The head of a large publishing empire is dismayed when a top army general is about to be appointed to an atomic energy committee. She's determined to discredit him prior to the appointment ... See full summary »
Hans Muller is a Jewish refugee from Germany. Relocating to Israel after World War II, he can not overcome the psychological effects of the war. After attacking a policeman, Hans becomes a fugitive, traveling through Israel with a teenage boy. Written by
Jeanne Armintrout <firstname.lastname@example.org>
The film is based on author Michael Blankfort's novel with the same title. Initially, producer Stanley Kramer wanted author Michael Blankfort to direct the film but Blankfort was refused a passport for travel to Israel by the United States State Department because Blankfort had been a Communist many years earlier.Kramer reassigned the film to director Edward Dmytryk who served almost a year in prison in 1948 after being convicted of contempt of Congress for refusing to divulge his political affiliations.After his release from prison, Dmytryk moved to England but returned to the U.S. and gave testimony before the House Committee on Un-American Activities and, as a result, was removed from the film industry "blacklist". See more »
For the Sake of the Law, We Have to Give Up Our Friends?
The year is 1949 as Jewish refuges arrive in the newly formed country called Israel. Among them is Holocaust survivor Kirk Douglas (as Hans Muller). Once a popular entertainer and expert juggler, Mr. Douglas was used by the Nazis to test drugs. Born in Munich, Germany, he was also tortured in a concentration camp. Less lucky, his wife and children were murdered. Understandably, Douglas is suffering from the horrors he experienced. At one point, he mistakes an Israeli policeman for a Nazi and sends the lawman to the hospital. While the officer wavers between life and death, Douglas goes on the run, believing he will be accused of murder...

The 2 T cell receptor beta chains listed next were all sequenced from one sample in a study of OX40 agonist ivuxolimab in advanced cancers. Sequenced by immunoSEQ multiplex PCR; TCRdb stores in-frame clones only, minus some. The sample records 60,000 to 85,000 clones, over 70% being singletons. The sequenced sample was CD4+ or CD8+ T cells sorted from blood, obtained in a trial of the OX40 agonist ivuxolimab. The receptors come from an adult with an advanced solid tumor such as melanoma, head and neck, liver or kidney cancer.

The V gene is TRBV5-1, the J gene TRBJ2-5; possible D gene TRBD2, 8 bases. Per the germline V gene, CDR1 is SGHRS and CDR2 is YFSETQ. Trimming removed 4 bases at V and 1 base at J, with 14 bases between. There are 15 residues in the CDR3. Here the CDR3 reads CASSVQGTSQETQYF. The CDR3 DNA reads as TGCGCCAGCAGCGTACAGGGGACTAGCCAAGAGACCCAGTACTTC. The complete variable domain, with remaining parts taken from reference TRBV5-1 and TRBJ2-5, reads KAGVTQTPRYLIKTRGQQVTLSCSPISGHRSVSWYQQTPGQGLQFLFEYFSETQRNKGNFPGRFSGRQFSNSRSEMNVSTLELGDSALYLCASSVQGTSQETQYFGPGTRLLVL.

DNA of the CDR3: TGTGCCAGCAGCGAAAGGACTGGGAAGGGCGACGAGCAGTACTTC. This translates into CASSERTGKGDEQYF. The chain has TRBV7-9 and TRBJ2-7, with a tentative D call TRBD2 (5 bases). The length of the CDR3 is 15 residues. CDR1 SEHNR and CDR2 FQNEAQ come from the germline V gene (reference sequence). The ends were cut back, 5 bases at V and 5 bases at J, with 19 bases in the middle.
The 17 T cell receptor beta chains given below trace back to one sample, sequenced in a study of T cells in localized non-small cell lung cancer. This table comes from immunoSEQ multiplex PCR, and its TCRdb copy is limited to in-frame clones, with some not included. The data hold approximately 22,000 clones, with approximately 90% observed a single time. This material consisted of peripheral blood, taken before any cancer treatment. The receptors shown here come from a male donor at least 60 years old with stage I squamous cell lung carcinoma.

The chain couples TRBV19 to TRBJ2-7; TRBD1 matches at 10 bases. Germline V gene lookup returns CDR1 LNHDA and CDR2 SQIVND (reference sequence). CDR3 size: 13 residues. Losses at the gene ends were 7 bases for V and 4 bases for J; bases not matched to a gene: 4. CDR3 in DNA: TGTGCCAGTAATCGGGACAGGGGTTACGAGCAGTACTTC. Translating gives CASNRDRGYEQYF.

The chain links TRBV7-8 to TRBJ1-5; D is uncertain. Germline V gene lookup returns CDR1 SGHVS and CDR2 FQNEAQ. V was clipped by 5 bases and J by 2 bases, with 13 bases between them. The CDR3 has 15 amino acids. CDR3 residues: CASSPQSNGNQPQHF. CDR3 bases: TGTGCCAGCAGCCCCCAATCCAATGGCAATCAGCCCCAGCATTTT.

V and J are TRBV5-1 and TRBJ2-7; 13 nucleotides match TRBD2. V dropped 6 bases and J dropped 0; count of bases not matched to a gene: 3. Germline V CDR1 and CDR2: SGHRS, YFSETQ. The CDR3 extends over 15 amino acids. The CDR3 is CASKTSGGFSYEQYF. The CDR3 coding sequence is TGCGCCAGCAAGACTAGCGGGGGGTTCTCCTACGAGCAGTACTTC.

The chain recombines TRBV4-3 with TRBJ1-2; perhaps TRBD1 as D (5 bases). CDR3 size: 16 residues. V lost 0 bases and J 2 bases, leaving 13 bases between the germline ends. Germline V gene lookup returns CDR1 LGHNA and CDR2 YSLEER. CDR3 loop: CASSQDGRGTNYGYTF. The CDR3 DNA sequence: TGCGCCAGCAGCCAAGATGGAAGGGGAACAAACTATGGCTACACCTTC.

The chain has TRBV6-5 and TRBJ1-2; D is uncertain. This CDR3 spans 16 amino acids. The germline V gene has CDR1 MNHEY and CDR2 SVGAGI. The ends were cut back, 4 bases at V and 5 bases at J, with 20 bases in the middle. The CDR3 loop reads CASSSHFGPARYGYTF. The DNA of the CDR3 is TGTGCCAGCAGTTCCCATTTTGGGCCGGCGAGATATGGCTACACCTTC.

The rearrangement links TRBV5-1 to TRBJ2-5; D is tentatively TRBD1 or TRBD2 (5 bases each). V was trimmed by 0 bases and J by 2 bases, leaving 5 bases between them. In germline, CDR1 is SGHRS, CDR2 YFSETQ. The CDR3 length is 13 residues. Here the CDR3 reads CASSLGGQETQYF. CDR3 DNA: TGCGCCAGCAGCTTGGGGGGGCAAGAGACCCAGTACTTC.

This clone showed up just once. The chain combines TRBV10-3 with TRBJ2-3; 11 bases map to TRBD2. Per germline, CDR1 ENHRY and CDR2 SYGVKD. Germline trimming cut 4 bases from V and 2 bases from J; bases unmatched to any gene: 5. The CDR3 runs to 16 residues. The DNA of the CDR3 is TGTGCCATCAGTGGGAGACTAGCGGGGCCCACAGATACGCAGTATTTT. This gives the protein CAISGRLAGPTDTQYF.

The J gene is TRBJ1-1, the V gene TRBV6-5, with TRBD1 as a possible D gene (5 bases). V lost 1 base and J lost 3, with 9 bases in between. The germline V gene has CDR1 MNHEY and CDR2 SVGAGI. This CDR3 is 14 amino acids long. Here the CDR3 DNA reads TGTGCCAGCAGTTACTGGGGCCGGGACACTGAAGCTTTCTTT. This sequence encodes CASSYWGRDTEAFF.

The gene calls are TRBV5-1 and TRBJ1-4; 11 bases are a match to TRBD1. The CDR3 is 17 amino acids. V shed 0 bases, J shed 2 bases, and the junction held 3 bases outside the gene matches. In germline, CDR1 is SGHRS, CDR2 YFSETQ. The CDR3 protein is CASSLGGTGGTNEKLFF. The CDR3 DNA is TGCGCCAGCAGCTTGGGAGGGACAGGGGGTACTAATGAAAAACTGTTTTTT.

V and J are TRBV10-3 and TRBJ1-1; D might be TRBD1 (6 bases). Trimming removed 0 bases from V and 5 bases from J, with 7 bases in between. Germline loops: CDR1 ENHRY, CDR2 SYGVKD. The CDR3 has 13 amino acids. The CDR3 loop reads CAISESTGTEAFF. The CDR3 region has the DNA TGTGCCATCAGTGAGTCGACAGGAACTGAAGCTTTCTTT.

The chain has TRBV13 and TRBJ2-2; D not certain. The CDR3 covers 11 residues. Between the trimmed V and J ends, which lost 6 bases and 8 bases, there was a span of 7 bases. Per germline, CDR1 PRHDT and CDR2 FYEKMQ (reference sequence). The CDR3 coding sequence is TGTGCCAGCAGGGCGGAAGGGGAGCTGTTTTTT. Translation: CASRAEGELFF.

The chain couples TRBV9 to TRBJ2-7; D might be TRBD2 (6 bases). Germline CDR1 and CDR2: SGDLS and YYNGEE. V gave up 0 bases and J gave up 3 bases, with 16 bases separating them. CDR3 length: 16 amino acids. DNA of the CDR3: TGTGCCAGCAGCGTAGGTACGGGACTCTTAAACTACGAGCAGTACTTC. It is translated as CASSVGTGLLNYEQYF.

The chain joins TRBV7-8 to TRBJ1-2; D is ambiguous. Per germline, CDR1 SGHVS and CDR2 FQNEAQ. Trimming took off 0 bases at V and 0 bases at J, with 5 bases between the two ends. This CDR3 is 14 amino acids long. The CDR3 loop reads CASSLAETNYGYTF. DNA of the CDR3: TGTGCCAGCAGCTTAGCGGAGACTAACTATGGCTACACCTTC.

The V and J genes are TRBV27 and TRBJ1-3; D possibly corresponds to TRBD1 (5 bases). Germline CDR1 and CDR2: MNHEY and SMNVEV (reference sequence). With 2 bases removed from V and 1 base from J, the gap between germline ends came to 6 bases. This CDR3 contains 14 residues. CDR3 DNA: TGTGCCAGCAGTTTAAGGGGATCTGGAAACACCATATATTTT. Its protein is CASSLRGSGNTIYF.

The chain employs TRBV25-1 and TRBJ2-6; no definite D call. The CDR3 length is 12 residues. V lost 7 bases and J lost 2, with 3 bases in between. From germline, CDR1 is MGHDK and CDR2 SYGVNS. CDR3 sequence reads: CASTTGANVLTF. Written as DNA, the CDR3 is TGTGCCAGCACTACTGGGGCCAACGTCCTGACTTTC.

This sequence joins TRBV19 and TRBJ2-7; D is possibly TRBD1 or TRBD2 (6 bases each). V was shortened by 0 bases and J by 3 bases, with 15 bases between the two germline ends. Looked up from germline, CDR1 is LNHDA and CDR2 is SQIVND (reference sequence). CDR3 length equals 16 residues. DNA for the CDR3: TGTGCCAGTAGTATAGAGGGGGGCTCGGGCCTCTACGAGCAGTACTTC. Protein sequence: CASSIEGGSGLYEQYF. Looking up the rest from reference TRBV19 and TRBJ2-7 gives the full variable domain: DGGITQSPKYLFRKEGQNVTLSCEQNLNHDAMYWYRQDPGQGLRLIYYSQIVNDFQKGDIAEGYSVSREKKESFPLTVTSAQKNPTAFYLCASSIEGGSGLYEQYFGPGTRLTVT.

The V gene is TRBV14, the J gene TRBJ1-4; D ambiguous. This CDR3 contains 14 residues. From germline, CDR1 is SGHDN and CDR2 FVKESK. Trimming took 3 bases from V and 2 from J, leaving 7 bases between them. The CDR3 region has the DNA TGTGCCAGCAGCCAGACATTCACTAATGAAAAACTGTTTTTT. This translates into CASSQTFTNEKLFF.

Along the way, Douglas befriends teenager Joseph "Joey" Walsh (as Yehoshua "Josh" Bresler). The apparently orphaned boy begins as a guide
but he and Douglas quickly develop a "father-son" relationship. In
keeping with the familial theme, Douglas later meets young blonde Milly Vitale (as Ya'El). The beautifully-figured widow lost her husband in the recent Arab-Israeli War - and you'd be safe in predicting a romance between Douglas and Ms. Vitale is in the script. It's brought to you by writer Michael Blankfort, producer Stanley Kramer and director Edward Dmytryk. They've got a good lead with Douglas and nice-looking film, shot party on location...
Douglas makes a very believable juggler, if not a German. The performance by young Walsh is also quite appealing. The subject matter is excellent, but we don't see much beneath the surface; everything is left to Douglas' anguish. We wonder why he is not returned to his home and given back his career and wealth - after all, we won the war. Watch for a startling scene in which adorably cute Beverly Washburn (as Susy) refuses to give her autographed picture of "The Juggler" to the policeman (Paul Stewart) hunting Douglas. Her father tells the girl, "Sometimes, for the sake of the law, we have to give up our friends." That line stands out like a sore thumb.
****** The Juggler (5/5/53) Edward Dmytryk ~ Kirk Douglas, Joseph Walsh, Milly Vitale, Paul Stewart
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